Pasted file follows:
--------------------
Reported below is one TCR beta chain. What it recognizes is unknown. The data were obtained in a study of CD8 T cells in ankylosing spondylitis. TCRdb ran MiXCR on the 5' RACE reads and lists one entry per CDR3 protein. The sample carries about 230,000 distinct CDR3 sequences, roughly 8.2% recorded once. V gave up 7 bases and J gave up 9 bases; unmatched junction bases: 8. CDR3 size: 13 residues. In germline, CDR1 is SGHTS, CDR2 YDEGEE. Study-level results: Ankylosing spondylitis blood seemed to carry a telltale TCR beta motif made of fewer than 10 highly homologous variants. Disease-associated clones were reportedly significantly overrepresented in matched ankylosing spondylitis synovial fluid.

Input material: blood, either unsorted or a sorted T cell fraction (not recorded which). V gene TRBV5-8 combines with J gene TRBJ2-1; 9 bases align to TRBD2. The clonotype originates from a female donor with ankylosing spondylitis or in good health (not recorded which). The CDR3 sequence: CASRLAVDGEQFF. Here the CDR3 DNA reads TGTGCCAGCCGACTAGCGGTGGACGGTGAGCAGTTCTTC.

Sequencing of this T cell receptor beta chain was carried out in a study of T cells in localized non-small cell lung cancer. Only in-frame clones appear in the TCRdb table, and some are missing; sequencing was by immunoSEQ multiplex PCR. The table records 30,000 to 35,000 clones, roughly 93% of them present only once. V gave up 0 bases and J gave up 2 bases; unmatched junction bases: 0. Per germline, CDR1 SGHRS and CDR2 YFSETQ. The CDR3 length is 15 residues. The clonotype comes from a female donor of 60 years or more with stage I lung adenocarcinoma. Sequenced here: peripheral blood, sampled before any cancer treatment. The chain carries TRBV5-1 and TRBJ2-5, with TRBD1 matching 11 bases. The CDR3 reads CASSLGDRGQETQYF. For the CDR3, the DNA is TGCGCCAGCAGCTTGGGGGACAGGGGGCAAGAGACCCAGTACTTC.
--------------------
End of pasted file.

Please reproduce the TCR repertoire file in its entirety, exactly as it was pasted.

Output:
Reported below is one TCR beta chain. What it recognizes is unknown. The data were obtained in a study of CD8 T cells in ankylosing spondylitis. TCRdb ran MiXCR on the 5' RACE reads and lists one entry per CDR3 protein. The sample carries about 230,000 distinct CDR3 sequences, roughly 8.2% recorded once. V gave up 7 bases and J gave up 9 bases; unmatched junction bases: 8. CDR3 size: 13 residues. In germline, CDR1 is SGHTS, CDR2 YDEGEE. Study-level results: Ankylosing spondylitis blood seemed to carry a telltale TCR beta motif made of fewer than 10 highly homologous variants. Disease-associated clones were reportedly significantly overrepresented in matched ankylosing spondylitis synovial fluid.

Input material: blood, either unsorted or a sorted T cell fraction (not recorded which). V gene TRBV5-8 combines with J gene TRBJ2-1; 9 bases align to TRBD2. The clonotype originates from a female donor with ankylosing spondylitis or in good health (not recorded which). The CDR3 sequence: CASRLAVDGEQFF. Here the CDR3 DNA reads TGTGCCAGCCGACTAGCGGTGGACGGTGAGCAGTTCTTC.

Sequencing of this T cell receptor beta chain was carried out in a study of T cells in localized non-small cell lung cancer. Only in-frame clones appear in the TCRdb table, and some are missing; sequencing was by immunoSEQ multiplex PCR. The table records 30,000 to 35,000 clones, roughly 93% of them present only once. V gave up 0 bases and J gave up 2 bases; unmatched junction bases: 0. Per germline, CDR1 SGHRS and CDR2 YFSETQ. The CDR3 length is 15 residues. The clonotype comes from a female donor of 60 years or more with stage I lung adenocarcinoma. Sequenced here: peripheral blood, sampled before any cancer treatment. The chain carries TRBV5-1 and TRBJ2-5, with TRBD1 matching 11 bases. The CDR3 reads CASSLGDRGQETQYF. For the CDR3, the DNA is TGCGCCAGCAGCTTGGGGGACAGGGGGCAAGAGACCCAGTACTTC.